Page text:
Erhu vs. Huqin

By Jaxson

Main Difference

The main difference between Erhu and Huqin is that the Erhu is a Chinese two-stringed musical instrument and Huqin is a family of bowed string instruments, more specifically, a spike fiddle popularly used in Chinese music.

  • Erhu

    The erhu (Chinese: 二胡; pinyin: èrhú; [aɻ˥˩xu˧˥]), or urheen, is a two-stringed bowed musical instrument, more specifically a spike fiddle, which may also be called a Southern Fiddle, and sometimes known in the Western world as the Chinese violin or a Chinese two-stringed fiddle.

    It is used as a solo instrument as well as in small ensembles and large orchestras. It is the most popular of the huqin family of traditional bowed string instruments used by various ethnic groups of China. As a very versatile instrument, the erhu is used in both traditional and contemporary music arrangements, such as in pop, rock and jazz.

  • Huqin

    Huqin (Chinese: 胡琴; pinyin: húqín) is a family of bowed string instruments, more specifically, a spike fiddle popularly used in Chinese music. The instruments consist of a round, hexagonal, or octagonal sound box at the bottom with a neck attached that protrudes upwards. They also usually have two strings, and their soundboxes are typically covered with either snakeskin (most often python) or thin wood. Huqin instruments usually have two tuning pegs, one peg for each string. The pegs are attached horizontally through holes drilled in the instrument’s neck. Most huqin have the bow hair pass in between the strings. Exceptions to having two strings and pegs include variations of huqin with three, four, and sometimes even more than five. These include the zhuihu, a three stringed huqin, the sihu, a huqin of Mongolian origin, and the sanhu, a lesser-known three-stringed variation.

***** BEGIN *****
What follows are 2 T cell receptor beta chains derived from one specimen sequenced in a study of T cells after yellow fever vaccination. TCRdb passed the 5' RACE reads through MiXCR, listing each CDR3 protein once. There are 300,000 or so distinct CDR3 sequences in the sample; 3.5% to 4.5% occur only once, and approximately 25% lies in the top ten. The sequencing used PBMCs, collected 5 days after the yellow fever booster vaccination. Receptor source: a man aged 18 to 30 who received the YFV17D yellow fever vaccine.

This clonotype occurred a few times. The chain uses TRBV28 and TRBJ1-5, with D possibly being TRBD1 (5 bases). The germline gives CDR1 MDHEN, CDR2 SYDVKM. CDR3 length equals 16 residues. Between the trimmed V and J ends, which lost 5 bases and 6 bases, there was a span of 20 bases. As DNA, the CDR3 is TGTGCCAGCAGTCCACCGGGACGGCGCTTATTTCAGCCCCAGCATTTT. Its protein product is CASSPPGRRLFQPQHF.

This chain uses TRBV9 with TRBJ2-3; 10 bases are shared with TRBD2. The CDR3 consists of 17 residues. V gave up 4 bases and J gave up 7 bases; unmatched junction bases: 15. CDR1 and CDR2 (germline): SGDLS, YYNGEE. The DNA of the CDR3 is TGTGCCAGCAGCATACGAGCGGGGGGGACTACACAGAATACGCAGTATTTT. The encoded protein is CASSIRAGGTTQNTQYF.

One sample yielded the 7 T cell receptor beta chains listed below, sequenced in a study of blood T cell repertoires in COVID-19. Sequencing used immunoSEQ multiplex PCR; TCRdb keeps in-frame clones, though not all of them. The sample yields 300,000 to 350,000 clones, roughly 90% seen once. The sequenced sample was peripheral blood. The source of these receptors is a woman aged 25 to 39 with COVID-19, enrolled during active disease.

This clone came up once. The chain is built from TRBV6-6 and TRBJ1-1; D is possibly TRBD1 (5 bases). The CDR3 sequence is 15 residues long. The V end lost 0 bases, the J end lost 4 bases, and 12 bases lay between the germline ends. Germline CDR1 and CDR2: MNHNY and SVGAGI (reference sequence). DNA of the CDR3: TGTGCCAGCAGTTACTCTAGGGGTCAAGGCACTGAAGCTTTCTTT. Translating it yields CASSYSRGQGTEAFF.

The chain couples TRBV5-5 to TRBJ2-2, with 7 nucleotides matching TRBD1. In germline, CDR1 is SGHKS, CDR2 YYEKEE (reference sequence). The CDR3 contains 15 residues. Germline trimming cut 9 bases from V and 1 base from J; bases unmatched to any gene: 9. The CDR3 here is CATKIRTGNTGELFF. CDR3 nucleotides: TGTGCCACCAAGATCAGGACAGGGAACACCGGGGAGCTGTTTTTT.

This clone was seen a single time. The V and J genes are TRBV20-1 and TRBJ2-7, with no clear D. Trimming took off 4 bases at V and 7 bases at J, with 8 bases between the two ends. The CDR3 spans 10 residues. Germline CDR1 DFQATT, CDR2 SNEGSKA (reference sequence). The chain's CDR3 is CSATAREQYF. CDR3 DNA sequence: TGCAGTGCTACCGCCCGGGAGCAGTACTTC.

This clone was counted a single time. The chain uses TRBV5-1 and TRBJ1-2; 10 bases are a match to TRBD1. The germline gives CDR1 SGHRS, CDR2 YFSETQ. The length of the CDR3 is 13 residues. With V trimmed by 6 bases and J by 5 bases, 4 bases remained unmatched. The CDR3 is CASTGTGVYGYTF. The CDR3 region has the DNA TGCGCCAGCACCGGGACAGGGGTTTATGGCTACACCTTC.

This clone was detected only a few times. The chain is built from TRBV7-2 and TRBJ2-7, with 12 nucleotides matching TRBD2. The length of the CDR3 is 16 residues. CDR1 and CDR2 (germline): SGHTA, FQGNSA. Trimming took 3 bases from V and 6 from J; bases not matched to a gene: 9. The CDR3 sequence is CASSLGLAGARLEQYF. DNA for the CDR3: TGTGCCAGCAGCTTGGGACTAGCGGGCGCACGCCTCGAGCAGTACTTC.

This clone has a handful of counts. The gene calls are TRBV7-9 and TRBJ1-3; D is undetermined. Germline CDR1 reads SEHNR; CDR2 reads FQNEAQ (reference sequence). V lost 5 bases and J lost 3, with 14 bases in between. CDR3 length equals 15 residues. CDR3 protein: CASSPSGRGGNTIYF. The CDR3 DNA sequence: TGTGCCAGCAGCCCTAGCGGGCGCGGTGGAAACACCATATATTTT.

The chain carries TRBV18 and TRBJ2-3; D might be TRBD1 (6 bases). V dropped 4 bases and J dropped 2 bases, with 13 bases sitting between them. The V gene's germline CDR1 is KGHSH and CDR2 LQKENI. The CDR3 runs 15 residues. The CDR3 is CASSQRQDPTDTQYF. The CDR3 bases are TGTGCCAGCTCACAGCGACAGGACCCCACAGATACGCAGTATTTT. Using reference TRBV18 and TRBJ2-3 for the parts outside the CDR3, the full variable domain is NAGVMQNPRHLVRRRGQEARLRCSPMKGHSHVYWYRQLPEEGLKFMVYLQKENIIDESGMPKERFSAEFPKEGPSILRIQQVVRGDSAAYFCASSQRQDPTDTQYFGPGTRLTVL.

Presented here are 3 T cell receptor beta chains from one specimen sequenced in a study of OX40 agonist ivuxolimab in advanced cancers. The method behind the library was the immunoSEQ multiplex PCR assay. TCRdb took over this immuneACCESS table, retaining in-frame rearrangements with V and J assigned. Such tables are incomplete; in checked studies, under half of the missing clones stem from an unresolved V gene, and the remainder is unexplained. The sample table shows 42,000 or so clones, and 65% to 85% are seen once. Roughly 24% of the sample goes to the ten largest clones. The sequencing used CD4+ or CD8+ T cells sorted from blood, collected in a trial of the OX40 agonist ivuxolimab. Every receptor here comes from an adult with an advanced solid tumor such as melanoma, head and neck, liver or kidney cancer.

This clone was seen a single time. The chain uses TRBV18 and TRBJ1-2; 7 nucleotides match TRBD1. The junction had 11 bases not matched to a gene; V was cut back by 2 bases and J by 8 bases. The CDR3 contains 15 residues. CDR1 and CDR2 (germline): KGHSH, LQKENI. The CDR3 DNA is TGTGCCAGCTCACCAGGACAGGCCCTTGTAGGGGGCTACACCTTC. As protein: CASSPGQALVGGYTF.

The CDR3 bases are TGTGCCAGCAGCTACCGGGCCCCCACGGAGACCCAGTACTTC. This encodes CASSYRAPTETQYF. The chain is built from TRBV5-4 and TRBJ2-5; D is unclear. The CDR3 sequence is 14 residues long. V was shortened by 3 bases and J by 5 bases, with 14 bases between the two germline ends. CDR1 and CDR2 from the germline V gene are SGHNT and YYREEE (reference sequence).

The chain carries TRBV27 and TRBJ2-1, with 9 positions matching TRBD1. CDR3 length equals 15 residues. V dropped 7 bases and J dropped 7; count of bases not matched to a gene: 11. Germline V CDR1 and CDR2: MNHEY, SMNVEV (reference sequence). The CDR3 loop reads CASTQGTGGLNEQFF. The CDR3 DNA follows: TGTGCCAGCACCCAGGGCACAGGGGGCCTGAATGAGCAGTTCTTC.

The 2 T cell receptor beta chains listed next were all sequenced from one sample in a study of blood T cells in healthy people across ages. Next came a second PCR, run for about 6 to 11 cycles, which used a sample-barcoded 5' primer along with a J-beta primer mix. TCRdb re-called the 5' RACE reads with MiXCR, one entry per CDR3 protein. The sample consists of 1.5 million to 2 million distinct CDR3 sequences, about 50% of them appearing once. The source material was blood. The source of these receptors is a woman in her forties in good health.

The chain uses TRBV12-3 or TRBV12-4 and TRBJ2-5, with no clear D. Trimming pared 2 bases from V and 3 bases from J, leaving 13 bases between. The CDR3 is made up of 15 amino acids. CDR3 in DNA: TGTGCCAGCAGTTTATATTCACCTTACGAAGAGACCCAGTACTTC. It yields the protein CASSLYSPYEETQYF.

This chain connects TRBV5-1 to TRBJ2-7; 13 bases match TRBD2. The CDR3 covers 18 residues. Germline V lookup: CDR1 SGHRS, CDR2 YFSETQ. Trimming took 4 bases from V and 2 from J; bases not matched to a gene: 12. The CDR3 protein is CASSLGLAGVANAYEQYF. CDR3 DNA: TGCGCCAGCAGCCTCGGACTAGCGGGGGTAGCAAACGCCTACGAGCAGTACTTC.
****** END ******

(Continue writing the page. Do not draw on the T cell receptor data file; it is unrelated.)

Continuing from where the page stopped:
The most common huqin are the erhu, which are tuned to a middle range; zhonghu, which is tuned to a lower register, and gaohu, which is tuned to a higher pitch. The lowest pitched huqins include the dahu and gehu. The highest pitched huqin is the jinghu, used in the Beijing opera. Over eighty types of huqin instruments have been documented.

    Huqin instruments are believed to have come from the nomadic Hu people, who lived on the extremities of ancient Chinese kingdoms, possibly descending from an instrument called the Xiqin (奚琴), originally played by the Mongolic Xi tribe. Like the people of China, Mongolian people also have cultural and ethnic heritage of the ancient Hu nomads, and the Mongol version of the xiqin, known as the khuuchir, is testament to this shared heritage.In the 20th century, large bass huqin such as the dihu, gehu, and diyingehu were developed for use in modern Chinese orchestras. Of these, the gehu and diyingehu would be analogous to Occidental cellos and double basses respectively, and were designed to have a timbre that would blend in with the sound of traditional huqin. These instruments generally have four strings and fingerboards, and are played in a similar manner to cellos and double basses, and are very different from the traditional huqin.

    Similar instruments also feature in the music traditions of neighboring countries, such as Mongolia, Korea, Japan, Kyrgyzstan, Vietnam, Thailand, Cambodia and Laos.

  • Erhu (noun)

    A type of bowed spike fiddle having two strings, originating in China as part of the huqin family of string instruments.

  • Huqin (noun)

    Any of a family of vertical bowed lutes used in Chinese music.


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